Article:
I don’t understand how the Allegheny Institute can conclude (“Absent in Pittsburgh,” March 23, Cutting Edge) that due to high absenteeism rates “the future prospects of thousands of Pittsburgh’s children are being wrecked by the abject failure of public schools.”
I never missed a day of high school, but I don’t recall my math teacher waking me up to go to school. My biology teacher didn’t see that I got on the bus, and the principal didn’t make sure I entered the school instead of going elsewhere. No, it was those people called parents who determined that I and my classmates did those things.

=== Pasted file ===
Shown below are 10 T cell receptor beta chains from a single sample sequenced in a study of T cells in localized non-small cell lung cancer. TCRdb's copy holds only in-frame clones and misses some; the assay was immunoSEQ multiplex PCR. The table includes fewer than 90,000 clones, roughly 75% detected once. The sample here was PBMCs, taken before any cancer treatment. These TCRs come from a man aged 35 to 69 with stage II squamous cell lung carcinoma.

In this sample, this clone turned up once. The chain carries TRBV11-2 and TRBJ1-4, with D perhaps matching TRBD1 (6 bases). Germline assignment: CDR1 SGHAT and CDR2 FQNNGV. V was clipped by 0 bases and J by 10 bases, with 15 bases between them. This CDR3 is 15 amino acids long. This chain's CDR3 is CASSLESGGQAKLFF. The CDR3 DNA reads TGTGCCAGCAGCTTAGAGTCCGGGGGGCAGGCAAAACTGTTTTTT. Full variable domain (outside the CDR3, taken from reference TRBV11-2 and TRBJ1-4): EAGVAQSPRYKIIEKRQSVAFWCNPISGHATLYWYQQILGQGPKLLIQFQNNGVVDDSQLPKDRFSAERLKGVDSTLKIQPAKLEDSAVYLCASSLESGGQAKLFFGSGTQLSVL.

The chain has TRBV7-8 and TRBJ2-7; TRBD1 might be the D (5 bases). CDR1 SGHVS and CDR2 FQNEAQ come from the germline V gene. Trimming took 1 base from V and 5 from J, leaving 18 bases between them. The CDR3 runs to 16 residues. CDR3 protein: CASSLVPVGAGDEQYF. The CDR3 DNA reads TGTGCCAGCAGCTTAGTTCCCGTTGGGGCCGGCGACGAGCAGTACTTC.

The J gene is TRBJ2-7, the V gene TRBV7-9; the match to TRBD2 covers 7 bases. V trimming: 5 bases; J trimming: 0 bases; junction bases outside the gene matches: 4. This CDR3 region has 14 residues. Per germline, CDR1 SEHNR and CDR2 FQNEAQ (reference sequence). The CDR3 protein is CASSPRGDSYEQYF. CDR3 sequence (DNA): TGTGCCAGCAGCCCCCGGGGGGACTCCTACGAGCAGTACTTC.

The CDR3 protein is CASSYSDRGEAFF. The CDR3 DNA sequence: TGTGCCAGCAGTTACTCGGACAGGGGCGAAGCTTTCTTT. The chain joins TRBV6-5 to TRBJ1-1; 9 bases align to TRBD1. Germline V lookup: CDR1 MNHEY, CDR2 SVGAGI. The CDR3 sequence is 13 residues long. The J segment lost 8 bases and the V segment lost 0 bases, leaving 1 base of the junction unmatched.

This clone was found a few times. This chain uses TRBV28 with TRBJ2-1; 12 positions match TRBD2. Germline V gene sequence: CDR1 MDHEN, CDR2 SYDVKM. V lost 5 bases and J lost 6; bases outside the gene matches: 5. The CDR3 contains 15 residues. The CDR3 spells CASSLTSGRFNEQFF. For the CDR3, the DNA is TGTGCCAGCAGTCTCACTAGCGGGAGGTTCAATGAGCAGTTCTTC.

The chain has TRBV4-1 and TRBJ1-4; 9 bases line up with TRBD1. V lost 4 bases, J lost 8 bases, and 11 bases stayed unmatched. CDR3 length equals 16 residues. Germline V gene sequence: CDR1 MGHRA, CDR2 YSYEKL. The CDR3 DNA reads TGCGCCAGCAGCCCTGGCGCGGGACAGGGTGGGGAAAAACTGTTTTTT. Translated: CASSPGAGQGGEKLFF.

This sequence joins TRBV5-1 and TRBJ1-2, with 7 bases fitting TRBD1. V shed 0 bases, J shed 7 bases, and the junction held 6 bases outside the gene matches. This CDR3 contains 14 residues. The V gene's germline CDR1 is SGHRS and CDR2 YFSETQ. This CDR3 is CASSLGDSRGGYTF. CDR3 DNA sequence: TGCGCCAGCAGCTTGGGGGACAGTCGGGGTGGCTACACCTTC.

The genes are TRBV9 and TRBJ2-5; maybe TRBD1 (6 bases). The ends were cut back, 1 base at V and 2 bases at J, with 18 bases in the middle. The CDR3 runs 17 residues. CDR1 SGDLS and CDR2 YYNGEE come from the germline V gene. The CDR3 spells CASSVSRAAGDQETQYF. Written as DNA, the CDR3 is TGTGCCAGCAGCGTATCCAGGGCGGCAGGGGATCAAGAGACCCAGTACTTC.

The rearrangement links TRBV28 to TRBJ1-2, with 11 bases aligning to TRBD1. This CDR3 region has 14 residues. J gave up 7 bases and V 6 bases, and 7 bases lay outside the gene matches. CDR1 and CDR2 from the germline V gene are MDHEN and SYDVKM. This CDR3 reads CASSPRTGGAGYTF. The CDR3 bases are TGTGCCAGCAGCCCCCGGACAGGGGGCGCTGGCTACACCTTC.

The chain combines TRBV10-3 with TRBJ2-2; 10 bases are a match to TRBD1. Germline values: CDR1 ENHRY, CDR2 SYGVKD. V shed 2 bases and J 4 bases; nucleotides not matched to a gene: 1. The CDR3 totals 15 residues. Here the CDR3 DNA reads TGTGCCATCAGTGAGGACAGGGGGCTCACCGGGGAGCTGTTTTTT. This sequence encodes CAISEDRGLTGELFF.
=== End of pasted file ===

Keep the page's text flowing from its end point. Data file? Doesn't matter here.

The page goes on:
School attendance was and still is a parental responsibility. To fault the Pittsburgh city schools on this issue is as wrong as to praise, for example, the Mt. Lebanon schools for a better record. Much of what happens in education, especially attendance, is due to what happens in the home.
I don’t know much about those at the Allegheny Institute, but I suspect they were absent when it came to common-sense class.